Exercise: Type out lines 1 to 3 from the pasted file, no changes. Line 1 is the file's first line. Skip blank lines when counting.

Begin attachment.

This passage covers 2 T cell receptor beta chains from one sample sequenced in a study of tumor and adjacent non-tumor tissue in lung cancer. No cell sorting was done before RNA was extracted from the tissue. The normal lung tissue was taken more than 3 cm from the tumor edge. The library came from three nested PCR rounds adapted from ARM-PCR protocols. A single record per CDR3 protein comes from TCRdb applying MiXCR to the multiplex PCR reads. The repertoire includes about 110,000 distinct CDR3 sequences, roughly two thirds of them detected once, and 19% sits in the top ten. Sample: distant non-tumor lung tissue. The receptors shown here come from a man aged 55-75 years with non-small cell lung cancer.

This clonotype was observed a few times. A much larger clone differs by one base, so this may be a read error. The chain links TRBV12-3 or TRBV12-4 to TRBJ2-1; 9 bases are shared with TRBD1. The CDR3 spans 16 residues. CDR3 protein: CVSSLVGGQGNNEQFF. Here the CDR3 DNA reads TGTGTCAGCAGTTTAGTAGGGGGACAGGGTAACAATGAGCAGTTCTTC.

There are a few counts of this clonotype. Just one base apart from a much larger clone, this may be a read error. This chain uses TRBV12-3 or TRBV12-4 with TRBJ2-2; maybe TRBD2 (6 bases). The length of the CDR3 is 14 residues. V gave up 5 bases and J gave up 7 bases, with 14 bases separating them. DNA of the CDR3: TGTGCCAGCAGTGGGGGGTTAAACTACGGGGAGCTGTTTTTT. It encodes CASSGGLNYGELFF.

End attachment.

This passage covers 2 T cell receptor beta chains from one sample sequenced in a study of tumor and adjacent non-tumor tissue in lung cancer. No cell sorting was done before RNA was extracted from the tissue. The normal lung tissue was taken more than 3 cm from the tumor edge. The library came from three nested PCR rounds adapted from ARM-PCR protocols. A single record per CDR3 protein comes from TCRdb applying MiXCR to the multiplex PCR reads. The repertoire includes about 110,000 distinct CDR3 sequences, roughly two thirds of them detected once, and 19% sits in the top ten. Sample: distant non-tumor lung tissue. The receptors shown here come from a man aged 55-75 years with non-small cell lung cancer.

This clonotype was observed a few times. A much larger clone differs by one base, so this may be a read error. The chain links TRBV12-3 or TRBV12-4 to TRBJ2-1; 9 bases are shared with TRBD1. The CDR3 spans 16 residues. CDR3 protein: CVSSLVGGQGNNEQFF. Here the CDR3 DNA reads TGTGTCAGCAGTTTAGTAGGGGGACAGGGTAACAATGAGCAGTTCTTC.

There are a few counts of this clonotype. Just one base apart from a much larger clone, this may be a read error. This chain uses TRBV12-3 or TRBV12-4 with TRBJ2-2; maybe TRBD2 (6 bases). The length of the CDR3 is 14 residues. V gave up 5 bases and J gave up 7 bases, with 14 bases separating them. DNA of the CDR3: TGTGCCAGCAGTGGGGGGTTAAACTACGGGGAGCTGTTTTTT. It encodes CASSGGLNYGELFF.